Prominent Lebanese moderate Shiite scholar dies of coronavirus complications

An author with several publications to his credit, Sayyed Al Amin was a supporter of religious dialogue

Sayyed Mohammad Hassan Al Amin. Wikimedia Commons
Sayyed Mohammad Hassan Al Amin. Wikimedia Commons

Prominent Muslim scholar Sayyed Mohammad Hassan Al Amin, widely known for his moderate positions and criticism of Hezbollah’s hegemony on the Shiite scene in Lebanon, has died of Covid-19 complications. He was 75.

An author with several publications on Islamic law, secularism and women’s role in Islam, Sayyed Al Amin was a fervent supporter of religious dialogue and cultural rapprochement and a vocal critic of the Iran-backed armed Lebanese group Hezbollah.

In 2005, he played a prominent role in founding the Lebanese Shiite Gathering, which brought together independent Shiite scholars and personalities in the wake of the assassination of former Prime Minister Rafik Hariri.

Though the Shiite Gathering failed to gain political momentum in the years that followed, Sayyed Al Amin continued to criticice Hezbollah’s policies and later the party’s involvement alongside Syrian President Bashar Assad’s forces in quelling Syrian opposition groups.

In recent years, Sayyed Al Amin repeatedly called on Shiites of the Arab world to uphold their national identity and to distance themselves from regional political conflicts.

Prime Minister-designate Saad Hariri, the son of the slain premier, described the death of Sayyed Al Amin as a great loss for the Lebanese people.

“With the departure of scholar Sayyed Mohammad Hassan Al Amin, we lost an enlightened mind who devoted his life to the unity of Muslims and the wellbeing of the Lebanese,” Mr Hariri said on Twitter.

Sayyed Al Amin had been admitted to a hospital in the southern coastal city of Sidon where he was being treated over the past three weeks before succumbing to complications arising from Covid-19.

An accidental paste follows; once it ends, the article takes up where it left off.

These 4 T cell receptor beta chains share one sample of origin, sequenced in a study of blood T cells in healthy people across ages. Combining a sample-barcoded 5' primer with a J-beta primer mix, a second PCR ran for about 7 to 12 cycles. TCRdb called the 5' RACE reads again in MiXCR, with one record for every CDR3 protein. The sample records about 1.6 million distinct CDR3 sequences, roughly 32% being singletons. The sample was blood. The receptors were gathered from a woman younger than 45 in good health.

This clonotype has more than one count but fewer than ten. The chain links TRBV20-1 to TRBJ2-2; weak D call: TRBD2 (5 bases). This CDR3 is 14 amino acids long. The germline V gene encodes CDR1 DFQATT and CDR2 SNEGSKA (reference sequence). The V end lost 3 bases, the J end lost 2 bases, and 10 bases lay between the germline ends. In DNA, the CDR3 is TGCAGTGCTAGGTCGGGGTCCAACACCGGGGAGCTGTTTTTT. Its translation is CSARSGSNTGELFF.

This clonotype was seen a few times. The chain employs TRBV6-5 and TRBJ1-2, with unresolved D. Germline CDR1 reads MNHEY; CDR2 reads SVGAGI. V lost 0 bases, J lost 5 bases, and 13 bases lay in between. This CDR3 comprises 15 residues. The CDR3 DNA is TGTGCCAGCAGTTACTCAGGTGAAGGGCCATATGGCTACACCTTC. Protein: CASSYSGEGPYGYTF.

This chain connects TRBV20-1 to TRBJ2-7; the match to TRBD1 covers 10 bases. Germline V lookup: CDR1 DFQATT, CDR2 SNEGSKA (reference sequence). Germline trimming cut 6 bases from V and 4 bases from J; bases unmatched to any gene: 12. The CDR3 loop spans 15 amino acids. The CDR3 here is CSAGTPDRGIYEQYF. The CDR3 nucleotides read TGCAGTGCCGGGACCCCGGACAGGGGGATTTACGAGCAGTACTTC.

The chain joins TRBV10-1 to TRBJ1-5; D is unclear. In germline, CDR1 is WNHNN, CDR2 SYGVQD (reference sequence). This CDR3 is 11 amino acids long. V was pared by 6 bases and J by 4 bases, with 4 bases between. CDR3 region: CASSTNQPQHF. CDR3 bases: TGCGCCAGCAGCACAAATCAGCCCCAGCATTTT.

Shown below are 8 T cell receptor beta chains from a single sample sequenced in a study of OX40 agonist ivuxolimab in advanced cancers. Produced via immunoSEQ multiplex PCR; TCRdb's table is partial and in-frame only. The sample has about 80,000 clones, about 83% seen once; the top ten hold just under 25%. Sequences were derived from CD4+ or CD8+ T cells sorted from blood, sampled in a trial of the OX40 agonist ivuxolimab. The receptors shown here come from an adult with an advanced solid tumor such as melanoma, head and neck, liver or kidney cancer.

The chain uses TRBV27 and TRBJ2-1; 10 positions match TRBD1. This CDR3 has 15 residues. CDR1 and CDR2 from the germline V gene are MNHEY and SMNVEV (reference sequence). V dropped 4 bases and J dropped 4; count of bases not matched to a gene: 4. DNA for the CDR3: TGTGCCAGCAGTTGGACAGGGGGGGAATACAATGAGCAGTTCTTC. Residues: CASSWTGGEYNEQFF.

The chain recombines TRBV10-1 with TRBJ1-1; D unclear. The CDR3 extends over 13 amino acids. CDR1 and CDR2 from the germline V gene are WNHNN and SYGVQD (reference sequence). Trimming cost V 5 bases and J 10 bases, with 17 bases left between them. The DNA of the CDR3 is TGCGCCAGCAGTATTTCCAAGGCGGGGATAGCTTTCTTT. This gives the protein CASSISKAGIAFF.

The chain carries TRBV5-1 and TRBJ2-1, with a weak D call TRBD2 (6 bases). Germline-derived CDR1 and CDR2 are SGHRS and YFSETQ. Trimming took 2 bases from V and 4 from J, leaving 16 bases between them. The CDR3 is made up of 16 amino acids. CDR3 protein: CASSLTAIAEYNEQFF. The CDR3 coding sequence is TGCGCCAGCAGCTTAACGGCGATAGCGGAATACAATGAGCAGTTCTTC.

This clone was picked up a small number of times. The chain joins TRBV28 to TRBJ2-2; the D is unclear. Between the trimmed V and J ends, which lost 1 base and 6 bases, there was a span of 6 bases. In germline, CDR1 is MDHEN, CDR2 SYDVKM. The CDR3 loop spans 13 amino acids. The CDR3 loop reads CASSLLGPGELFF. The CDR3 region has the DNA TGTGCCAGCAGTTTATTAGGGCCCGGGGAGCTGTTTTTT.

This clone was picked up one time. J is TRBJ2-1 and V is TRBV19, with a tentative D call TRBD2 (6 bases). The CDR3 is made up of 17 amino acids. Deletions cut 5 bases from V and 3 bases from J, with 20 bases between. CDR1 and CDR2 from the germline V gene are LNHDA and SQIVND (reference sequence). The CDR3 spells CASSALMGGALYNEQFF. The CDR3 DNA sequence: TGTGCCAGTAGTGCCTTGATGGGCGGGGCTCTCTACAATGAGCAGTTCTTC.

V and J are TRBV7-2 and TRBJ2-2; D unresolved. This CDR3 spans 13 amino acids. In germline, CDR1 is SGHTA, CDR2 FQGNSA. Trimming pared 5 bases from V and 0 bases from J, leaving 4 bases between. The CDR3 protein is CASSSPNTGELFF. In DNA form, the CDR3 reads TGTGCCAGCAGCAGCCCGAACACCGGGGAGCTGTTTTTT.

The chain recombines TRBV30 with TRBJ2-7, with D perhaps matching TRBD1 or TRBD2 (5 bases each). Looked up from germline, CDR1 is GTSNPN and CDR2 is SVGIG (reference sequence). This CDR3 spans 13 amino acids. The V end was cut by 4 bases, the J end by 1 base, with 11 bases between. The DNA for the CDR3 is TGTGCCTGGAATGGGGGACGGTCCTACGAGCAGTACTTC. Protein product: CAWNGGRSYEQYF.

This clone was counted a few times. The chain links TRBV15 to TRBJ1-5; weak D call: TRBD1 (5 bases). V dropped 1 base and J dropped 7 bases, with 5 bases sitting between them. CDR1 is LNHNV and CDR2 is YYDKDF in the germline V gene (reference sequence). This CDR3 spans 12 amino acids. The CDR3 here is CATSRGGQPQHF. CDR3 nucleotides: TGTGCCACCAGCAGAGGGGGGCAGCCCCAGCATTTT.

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Born in 1946, the Shiite cleric left the country in the early 60s to study at Najaf’s School of Theology in Iraq, one of the most important seminaries for Shiite clerics, before returning to Lebanon in the 1970s.

Upon his return, he was appointed as a Jaafari judge in Tyre and later in Sidon where he presided over the Jaafari court until 1977.

Sayyed Ali Al Amin, a Lebanese Muslim scholar and former Tyre Jaafari mufti, also known for his moderate views and a member of the Muslim Council of Elders, described Sayyed Al Amin as a pioneer scholar in a Facebook eulogy of his cousin.

Mohammed Ali Mokalled, a moderate Shiite activist and writer, lamented the loss of such a unifying figure during the current times of crises.

“He was an example for courage in the face of tyranny practised by the militias and forces who in reality control the region [south Lebanon]. He was also a personality that attracted all the enlightened clerics who called for a civil and secular state,” Mr Mokalled told The National.

Imam Sheikh Abdul Amir Qabalan, head of the Supreme Islamic Shiite Council, also extended his condolences.

“Scholar Al Amin was a man of knowledge and thought and a proponent of dialogue and openness … who was committed to addressing the issues and concerns of the nation, particularly the Palestinian cause,” Sheikh Qabalan said.

Sidon MP Osama Saad praised the scholar’s journey, describing him as a moderate intellectual who was committed to the Palestinian cause.

Updated: April 12, 2021 10:22 AM


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